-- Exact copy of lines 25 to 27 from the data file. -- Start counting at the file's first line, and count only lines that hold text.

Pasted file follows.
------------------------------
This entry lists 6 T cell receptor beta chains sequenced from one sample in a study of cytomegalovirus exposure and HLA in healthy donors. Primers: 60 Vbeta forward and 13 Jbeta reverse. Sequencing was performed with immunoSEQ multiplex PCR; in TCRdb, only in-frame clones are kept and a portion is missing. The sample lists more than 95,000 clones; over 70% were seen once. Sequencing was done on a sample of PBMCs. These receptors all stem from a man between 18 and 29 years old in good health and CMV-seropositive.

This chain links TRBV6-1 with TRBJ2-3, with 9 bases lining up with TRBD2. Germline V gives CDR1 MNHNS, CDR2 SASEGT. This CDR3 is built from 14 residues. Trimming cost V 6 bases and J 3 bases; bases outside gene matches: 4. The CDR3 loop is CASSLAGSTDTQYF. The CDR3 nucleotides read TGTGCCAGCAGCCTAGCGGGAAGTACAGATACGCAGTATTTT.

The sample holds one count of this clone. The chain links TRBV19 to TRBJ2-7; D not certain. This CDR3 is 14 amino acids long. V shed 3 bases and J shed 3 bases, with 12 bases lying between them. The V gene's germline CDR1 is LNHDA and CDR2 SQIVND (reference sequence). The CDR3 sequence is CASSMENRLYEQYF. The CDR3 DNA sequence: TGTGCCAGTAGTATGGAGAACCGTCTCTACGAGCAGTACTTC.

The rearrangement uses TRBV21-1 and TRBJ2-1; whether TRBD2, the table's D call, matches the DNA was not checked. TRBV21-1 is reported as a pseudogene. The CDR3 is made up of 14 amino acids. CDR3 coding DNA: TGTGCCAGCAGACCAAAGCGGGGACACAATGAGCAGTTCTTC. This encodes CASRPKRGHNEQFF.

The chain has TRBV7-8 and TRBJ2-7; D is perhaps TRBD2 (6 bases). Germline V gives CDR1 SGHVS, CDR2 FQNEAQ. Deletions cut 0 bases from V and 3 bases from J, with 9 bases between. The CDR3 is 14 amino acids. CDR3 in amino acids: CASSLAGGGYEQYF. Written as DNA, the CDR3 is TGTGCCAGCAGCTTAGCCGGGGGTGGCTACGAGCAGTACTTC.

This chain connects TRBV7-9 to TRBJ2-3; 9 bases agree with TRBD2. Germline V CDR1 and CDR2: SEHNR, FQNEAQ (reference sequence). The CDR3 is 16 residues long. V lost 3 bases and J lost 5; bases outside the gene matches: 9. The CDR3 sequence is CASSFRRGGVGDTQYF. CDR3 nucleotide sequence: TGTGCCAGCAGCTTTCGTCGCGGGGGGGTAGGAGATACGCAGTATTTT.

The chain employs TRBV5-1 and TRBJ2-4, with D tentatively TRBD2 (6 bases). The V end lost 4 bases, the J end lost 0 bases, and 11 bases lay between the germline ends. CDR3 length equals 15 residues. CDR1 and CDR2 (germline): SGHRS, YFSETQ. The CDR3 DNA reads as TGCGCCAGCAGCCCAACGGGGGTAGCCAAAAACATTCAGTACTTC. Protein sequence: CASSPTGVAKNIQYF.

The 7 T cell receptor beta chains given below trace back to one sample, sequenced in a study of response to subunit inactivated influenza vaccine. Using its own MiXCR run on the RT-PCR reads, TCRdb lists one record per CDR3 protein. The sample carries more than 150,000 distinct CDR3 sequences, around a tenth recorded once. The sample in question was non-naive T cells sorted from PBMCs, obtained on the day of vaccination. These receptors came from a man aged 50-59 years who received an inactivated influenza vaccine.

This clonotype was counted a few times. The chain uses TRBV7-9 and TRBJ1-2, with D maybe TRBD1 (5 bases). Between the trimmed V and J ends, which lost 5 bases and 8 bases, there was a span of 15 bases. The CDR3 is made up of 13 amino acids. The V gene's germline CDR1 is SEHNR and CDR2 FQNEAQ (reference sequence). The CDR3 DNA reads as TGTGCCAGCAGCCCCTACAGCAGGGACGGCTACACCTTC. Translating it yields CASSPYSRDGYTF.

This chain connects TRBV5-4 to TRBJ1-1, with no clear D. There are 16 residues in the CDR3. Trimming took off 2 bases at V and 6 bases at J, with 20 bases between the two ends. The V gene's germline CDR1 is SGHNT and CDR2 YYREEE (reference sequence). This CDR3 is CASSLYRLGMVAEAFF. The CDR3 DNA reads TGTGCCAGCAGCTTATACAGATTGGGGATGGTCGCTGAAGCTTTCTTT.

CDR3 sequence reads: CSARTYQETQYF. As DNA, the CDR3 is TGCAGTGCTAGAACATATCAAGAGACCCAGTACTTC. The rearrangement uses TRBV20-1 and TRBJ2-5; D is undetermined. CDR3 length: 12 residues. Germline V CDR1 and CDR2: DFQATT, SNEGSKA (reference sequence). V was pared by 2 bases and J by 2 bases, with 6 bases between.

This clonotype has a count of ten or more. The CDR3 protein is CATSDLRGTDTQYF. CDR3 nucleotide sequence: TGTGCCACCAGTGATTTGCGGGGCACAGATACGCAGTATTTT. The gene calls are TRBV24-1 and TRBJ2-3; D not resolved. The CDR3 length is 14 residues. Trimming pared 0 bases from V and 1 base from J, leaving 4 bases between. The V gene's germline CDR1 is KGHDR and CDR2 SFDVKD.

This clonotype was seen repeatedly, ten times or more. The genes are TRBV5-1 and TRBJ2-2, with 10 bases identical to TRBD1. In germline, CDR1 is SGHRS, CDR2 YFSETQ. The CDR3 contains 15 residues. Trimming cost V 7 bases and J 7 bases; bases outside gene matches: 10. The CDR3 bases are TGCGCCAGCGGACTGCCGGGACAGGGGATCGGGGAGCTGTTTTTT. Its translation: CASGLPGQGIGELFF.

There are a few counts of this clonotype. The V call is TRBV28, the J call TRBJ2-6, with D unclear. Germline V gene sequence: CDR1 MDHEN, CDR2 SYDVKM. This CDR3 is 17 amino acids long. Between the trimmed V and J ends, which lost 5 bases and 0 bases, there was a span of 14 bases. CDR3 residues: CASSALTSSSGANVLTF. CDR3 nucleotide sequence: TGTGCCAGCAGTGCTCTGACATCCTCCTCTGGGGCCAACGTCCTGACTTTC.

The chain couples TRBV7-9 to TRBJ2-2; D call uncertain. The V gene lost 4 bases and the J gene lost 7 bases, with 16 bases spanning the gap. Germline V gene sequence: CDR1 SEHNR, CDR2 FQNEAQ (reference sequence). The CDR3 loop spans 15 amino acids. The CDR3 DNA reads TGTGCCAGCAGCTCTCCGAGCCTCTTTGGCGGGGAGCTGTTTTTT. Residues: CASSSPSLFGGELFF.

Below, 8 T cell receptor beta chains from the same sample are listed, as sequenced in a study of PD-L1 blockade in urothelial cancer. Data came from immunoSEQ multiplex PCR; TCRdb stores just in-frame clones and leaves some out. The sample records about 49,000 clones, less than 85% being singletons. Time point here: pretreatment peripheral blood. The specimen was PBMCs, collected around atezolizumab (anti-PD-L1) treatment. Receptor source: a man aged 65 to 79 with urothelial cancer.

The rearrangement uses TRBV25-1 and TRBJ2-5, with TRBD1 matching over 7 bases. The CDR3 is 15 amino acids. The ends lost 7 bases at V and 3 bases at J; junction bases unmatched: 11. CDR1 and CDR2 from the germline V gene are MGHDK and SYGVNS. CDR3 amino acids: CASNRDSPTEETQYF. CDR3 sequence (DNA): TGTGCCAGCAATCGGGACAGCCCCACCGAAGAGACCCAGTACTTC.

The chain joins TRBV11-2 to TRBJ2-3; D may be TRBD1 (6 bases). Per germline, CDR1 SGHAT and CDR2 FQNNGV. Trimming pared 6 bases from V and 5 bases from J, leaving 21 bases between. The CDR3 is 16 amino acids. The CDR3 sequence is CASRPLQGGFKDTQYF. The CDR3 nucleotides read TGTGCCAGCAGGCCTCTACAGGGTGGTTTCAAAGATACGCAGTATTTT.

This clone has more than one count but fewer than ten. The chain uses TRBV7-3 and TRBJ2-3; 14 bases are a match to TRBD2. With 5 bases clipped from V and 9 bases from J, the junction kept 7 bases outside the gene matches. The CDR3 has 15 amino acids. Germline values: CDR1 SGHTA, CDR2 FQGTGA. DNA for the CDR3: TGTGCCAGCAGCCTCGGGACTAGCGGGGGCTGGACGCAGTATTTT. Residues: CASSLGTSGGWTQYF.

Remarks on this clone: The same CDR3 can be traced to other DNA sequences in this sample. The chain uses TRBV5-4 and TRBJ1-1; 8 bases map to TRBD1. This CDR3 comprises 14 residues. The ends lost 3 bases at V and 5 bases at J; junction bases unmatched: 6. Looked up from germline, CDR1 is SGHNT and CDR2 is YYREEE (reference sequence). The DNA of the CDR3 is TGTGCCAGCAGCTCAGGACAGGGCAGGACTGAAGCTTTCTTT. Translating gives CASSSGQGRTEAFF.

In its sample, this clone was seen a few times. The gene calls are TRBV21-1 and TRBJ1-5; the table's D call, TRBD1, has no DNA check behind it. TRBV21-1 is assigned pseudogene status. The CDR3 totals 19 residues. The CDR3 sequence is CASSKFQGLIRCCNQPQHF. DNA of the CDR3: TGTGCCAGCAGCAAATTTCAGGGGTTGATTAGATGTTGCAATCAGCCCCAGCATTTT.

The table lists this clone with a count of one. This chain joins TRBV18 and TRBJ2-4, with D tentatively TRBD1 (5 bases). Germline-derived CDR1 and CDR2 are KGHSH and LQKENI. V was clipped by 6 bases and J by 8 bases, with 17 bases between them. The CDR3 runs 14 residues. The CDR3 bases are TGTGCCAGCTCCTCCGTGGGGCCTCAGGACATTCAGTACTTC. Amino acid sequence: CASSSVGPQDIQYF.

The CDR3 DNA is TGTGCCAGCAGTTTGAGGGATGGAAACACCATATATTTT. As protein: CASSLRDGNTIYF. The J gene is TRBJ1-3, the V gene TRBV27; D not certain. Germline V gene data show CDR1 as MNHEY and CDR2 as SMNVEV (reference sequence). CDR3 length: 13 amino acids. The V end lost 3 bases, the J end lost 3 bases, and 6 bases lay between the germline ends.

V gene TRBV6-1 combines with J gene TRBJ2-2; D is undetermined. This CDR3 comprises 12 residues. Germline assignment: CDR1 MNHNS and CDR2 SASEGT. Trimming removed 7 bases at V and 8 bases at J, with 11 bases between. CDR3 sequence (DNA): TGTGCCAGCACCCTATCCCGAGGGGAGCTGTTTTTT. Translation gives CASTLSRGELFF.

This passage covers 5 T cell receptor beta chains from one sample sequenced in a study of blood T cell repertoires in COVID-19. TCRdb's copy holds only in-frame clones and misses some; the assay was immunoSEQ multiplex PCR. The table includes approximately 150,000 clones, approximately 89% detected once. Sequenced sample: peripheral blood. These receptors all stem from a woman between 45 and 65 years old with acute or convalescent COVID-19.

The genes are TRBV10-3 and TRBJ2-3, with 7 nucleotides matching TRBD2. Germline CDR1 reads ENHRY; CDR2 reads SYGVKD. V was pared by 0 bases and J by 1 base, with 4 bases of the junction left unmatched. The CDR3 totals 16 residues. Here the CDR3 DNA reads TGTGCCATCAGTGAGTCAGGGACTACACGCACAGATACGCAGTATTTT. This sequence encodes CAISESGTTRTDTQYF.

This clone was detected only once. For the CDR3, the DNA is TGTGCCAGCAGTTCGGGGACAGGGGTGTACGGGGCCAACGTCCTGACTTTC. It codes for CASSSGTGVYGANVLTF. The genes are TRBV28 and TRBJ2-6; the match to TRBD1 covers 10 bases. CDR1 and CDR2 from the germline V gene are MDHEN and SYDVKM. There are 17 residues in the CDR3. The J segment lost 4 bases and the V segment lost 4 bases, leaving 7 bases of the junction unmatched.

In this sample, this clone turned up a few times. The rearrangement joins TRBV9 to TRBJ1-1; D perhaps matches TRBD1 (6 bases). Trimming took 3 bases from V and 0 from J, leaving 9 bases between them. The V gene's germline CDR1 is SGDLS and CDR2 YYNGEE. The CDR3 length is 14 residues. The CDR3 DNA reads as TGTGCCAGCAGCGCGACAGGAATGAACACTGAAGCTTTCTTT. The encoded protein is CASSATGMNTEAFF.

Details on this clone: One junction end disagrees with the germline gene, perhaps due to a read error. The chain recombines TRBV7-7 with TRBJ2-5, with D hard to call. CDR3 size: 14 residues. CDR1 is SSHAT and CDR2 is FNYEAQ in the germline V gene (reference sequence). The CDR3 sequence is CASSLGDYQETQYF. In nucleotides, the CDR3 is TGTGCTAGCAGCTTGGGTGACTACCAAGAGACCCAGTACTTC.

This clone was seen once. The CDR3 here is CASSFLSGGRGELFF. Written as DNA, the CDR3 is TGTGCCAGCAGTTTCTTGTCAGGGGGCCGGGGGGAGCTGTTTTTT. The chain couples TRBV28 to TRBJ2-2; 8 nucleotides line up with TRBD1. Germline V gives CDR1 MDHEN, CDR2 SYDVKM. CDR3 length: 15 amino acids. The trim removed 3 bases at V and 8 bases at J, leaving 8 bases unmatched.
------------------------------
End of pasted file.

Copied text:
This passage covers 5 T cell receptor beta chains from one sample sequenced in a study of blood T cell repertoires in COVID-19. TCRdb's copy holds only in-frame clones and misses some; the assay was immunoSEQ multiplex PCR. The table includes approximately 150,000 clones, approximately 89% detected once. Sequenced sample: peripheral blood. These receptors all stem from a woman between 45 and 65 years old with acute or convalescent COVID-19.

The genes are TRBV10-3 and TRBJ2-3, with 7 nucleotides matching TRBD2. Germline CDR1 reads ENHRY; CDR2 reads SYGVKD. V was pared by 0 bases and J by 1 base, with 4 bases of the junction left unmatched. The CDR3 totals 16 residues. Here the CDR3 DNA reads TGTGCCATCAGTGAGTCAGGGACTACACGCACAGATACGCAGTATTTT. This sequence encodes CAISESGTTRTDTQYF.

This clone was detected only once. For the CDR3, the DNA is TGTGCCAGCAGTTCGGGGACAGGGGTGTACGGGGCCAACGTCCTGACTTTC. It codes for CASSSGTGVYGANVLTF. The genes are TRBV28 and TRBJ2-6; the match to TRBD1 covers 10 bases. CDR1 and CDR2 from the germline V gene are MDHEN and SYDVKM. There are 17 residues in the CDR3. The J segment lost 4 bases and the V segment lost 4 bases, leaving 7 bases of the junction unmatched.